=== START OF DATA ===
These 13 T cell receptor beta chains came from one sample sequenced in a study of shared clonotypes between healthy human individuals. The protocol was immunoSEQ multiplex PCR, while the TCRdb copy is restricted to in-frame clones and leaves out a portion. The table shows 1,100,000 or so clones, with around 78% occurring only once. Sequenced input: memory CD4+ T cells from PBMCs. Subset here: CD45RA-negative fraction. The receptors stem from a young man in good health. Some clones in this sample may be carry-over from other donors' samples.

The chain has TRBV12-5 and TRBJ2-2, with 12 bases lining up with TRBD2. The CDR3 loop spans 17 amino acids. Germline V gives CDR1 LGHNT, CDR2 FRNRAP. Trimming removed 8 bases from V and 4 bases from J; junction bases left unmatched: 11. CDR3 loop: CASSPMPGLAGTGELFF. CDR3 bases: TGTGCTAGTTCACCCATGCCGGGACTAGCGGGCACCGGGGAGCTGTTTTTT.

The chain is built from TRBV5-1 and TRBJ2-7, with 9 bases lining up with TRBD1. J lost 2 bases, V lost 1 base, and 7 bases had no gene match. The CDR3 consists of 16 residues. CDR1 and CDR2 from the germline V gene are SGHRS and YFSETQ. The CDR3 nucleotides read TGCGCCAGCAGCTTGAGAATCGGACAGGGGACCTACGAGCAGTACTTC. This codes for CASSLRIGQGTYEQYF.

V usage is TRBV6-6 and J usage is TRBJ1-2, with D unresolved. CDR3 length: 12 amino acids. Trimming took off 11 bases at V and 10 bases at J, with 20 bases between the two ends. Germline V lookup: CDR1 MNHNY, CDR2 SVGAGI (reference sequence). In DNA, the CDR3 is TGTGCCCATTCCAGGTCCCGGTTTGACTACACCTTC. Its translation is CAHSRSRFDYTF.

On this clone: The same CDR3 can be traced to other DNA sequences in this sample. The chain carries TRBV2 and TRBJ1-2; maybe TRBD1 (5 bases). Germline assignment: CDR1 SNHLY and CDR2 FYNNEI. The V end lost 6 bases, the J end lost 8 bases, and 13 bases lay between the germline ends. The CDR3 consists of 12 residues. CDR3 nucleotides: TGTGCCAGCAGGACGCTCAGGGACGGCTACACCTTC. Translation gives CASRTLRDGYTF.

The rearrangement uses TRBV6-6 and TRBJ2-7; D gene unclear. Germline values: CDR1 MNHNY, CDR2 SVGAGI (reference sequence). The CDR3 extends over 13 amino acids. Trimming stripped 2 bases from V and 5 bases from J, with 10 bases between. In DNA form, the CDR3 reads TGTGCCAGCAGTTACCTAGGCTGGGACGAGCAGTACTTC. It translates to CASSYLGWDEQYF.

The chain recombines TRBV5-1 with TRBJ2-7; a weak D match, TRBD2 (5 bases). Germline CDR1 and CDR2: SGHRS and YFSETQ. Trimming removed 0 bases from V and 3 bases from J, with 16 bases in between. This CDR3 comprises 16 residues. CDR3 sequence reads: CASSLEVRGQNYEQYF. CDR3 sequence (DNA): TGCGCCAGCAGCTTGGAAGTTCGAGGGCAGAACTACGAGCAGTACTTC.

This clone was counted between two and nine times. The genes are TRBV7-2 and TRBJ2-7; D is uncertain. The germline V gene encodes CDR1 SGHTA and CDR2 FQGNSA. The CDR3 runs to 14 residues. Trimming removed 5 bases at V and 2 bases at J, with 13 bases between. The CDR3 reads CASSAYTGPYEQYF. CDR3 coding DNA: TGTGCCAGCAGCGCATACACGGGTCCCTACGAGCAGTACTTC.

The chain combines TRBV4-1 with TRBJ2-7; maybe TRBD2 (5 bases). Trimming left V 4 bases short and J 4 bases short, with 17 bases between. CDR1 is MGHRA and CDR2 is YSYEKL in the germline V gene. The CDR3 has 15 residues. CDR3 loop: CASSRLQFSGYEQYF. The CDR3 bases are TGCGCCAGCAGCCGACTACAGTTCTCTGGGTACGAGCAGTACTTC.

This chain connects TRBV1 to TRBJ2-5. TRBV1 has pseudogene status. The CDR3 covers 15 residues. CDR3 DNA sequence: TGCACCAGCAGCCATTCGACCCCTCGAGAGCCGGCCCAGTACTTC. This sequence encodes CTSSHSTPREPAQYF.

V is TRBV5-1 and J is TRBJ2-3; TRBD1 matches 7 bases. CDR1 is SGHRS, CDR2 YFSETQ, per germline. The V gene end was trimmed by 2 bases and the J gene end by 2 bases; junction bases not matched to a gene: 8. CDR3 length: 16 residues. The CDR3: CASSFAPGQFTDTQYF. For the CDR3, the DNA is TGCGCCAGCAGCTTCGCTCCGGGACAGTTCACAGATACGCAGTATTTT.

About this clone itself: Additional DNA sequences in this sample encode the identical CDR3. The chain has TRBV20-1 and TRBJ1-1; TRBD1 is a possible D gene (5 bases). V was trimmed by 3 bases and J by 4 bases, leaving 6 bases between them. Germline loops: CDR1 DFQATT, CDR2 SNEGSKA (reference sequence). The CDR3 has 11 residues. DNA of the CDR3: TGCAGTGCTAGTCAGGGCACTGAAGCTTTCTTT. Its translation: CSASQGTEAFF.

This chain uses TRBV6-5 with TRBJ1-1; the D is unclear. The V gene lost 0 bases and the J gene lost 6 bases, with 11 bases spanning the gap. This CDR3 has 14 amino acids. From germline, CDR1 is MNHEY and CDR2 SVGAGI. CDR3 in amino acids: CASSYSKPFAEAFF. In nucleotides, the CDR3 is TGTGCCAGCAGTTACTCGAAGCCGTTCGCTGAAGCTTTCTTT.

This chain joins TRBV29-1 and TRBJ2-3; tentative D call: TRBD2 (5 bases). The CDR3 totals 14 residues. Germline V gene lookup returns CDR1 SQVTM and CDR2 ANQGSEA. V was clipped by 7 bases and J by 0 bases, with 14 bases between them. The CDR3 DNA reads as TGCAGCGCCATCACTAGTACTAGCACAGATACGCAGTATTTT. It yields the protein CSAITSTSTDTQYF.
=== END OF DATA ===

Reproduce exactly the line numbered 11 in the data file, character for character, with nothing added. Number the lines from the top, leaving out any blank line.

V is TRBV5-1 and J is TRBJ2-3; TRBD1 matches 7 bases. CDR1 is SGHRS, CDR2 YFSETQ, per germline. The V gene end was trimmed by 2 bases and the J gene end by 2 bases; junction bases not matched to a gene: 8. CDR3 length: 16 residues. The CDR3: CASSFAPGQFTDTQYF. For the CDR3, the DNA is TGCGCCAGCAGCTTCGCTCCGGGACAGTTCACAGATACGCAGTATTTT.